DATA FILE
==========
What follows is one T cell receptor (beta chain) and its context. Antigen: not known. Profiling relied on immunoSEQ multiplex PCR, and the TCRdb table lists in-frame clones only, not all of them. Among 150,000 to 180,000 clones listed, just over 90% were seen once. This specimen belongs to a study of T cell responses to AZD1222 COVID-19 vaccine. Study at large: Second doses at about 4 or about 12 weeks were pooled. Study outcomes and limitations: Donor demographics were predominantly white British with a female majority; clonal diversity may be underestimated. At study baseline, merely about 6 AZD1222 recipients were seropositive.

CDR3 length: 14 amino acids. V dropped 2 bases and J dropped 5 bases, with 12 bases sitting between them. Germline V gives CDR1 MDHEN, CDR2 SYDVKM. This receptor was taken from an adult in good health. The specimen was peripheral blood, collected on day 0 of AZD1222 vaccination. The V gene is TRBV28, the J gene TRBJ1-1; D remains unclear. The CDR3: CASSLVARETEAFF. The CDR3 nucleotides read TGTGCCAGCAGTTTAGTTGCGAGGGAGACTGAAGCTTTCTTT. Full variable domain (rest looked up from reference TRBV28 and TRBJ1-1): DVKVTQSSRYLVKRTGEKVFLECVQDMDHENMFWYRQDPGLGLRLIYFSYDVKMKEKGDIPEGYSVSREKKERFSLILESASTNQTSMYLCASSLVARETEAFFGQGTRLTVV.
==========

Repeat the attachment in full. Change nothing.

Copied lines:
What follows is one T cell receptor (beta chain) and its context. Antigen: not known. Profiling relied on immunoSEQ multiplex PCR, and the TCRdb table lists in-frame clones only, not all of them. Among 150,000 to 180,000 clones listed, just over 90% were seen once. This specimen belongs to a study of T cell responses to AZD1222 COVID-19 vaccine. Study at large: Second doses at about 4 or about 12 weeks were pooled. Study outcomes and limitations: Donor demographics were predominantly white British with a female majority; clonal diversity may be underestimated. At study baseline, merely about 6 AZD1222 recipients were seropositive.

CDR3 length: 14 amino acids. V dropped 2 bases and J dropped 5 bases, with 12 bases sitting between them. Germline V gives CDR1 MDHEN, CDR2 SYDVKM. This receptor was taken from an adult in good health. The specimen was peripheral blood, collected on day 0 of AZD1222 vaccination. The V gene is TRBV28, the J gene TRBJ1-1; D remains unclear. The CDR3: CASSLVARETEAFF. The CDR3 nucleotides read TGTGCCAGCAGTTTAGTTGCGAGGGAGACTGAAGCTTTCTTT. Full variable domain (rest looked up from reference TRBV28 and TRBJ1-1): DVKVTQSSRYLVKRTGEKVFLECVQDMDHENMFWYRQDPGLGLRLIYFSYDVKMKEKGDIPEGYSVSREKKERFSLILESASTNQTSMYLCASSLVARETEAFFGQGTRLTVV.